Universiteit Leiden

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Searching for life in the Universe

Is there extra-terrestrial life out there? It now looks as though we can sketch out an answer to this enduring question. Leiden Observatory is helping to build new instruments to find the most promising exoplanets.

Lifeless ‘gas giants‘

The first exoplanet – a planet that orbits another star than our Sun – was only discovered in 1995, but over 3,000 have since been found. Their existence is usually detected indirectly, and they are almost all ‘gas giants’ like Jupiter, where no known life can exist.

If we want to directly observe exoplanets that are like the Earth, we will need much more powerful telescopes and instruments. Then it will even be possible to study their atmosphere. If chemically active gases such as oxygen (O2), ozone (O3) and methane (CH4) are present in its atmosphere, this is a strong indication that an exoplanet is teeming with life.

Mini solar eclipse

It is always difficult to obtain a good image of an exoplanet, because the star that it orbits emits much more light than the exoplanet itself reflects. This ‘outshining’ of a weaker source of light by a much stronger one is also the reason why we cannot see stars in the daytime. Only during a full solar eclipse, when the Moon passes before the Sun, do we see stars in the sky near the Sun. The solution for detecting an exoplanet appears simple: shield off the image of a star in a telescope with a black disc, a kind of mini solar eclipse that will reveal the exoplanet

Unfortunately, what works on the scale of the Earth and moon does not automatically work in a telescope that is millions of times smaller. Essentially, this is because light has wave-like properties and some of the starlight travels around the edges of the black disc and thus mixes with the light from the exoplanet in the telescope.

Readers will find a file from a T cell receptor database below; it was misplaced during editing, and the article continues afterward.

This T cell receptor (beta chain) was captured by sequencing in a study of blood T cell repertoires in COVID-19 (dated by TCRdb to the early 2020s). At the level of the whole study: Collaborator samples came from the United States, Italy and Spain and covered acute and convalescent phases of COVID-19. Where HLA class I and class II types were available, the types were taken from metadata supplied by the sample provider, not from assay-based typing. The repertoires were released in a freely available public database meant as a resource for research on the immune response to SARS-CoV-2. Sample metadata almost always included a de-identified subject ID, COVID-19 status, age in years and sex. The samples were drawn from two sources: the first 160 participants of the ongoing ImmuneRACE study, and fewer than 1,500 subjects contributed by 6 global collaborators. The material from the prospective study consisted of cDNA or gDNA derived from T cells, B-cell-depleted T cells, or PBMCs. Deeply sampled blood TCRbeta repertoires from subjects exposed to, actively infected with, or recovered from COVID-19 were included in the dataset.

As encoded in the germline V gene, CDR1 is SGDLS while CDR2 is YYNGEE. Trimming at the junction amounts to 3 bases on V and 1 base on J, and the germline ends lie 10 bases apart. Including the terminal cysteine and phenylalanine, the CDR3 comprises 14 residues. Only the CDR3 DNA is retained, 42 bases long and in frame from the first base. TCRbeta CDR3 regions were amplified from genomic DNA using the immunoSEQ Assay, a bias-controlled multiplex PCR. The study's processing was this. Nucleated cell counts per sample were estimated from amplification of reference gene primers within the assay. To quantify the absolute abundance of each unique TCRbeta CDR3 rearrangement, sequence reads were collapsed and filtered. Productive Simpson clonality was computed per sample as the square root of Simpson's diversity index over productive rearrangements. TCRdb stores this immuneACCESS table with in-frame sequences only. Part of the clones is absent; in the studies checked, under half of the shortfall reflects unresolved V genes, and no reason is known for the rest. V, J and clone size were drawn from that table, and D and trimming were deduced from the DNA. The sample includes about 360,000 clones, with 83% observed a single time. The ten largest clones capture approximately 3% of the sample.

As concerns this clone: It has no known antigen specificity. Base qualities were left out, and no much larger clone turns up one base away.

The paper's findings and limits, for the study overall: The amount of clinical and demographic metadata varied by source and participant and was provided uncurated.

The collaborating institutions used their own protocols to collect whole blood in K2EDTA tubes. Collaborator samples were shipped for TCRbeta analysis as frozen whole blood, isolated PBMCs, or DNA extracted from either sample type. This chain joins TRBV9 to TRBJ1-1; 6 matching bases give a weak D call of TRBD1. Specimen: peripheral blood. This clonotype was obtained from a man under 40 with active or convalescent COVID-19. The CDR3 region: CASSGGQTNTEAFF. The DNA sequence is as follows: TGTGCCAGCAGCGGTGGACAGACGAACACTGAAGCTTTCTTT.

Polaroid sunglasses

So what is the solution? Astronomer Matt Kenworthy: ‘This problem has been at an impasse for years, but suddenly people are coming up with new ideas.’ Kenworthy shows us a piece of plastic the size of a euro coin. ‘This was designed here.’ In the middle of the transparent ‘coin’ is a rosette in the colours of the rainbow – a microscopic polarisation pattern that has been etched into it with a UV laser beam. You could call the coin a very advanced pair of polarised sunglasses. The custom polarisation pattern manipulates light waves that pass through in such a way that the light from a distant star is separated from the light of the exoplanet.

All the light from space that enters one of the four Very Large Telescopes (VLTs, mirror diameter eight metres) in Chile, or the future European Extremely Large Telescope (ELT, mirror diameter 39 metres) will ultimately pass through these glass coins as the hunt for exoplanets continues. It will therefore be possible for the first time to use telescopes on Earth to view the atmosphere of large numbers of exoplanets.

This coin, which was developed in Leiden, is called a ‘grating vector Apodizing Phase Plate’. It makes it possible to look into the light of a distant star and yet be able to see the planets around the star.

Conditions for life

We will then also be able to see if water vapour, a condition of life, is present in the atmosphere of exoplanets and gases such as O2, O3 and CH4, which are generally produced by life processes. Exoplanet hunter Ignas Snellen: ‘If we can analyse whole collections of exoplanets, we will find out, for instance, if oxygen occurs on one type of exoplanet only.’ This would be another indication that this is the type of exoplanet where life arises. Snellen: ‘But it’s not a smoking gun. It’s about the combination and amount of such gases.’

They won’t venture a guess as to how long it will take before we find extra-terrestrial life: ‘We really don’t know. But we do know that life arose on Earth relatively soon after the circumstances here had become favourable. It may prove really easy to create life, and extra-terrestrial life may prove common.’

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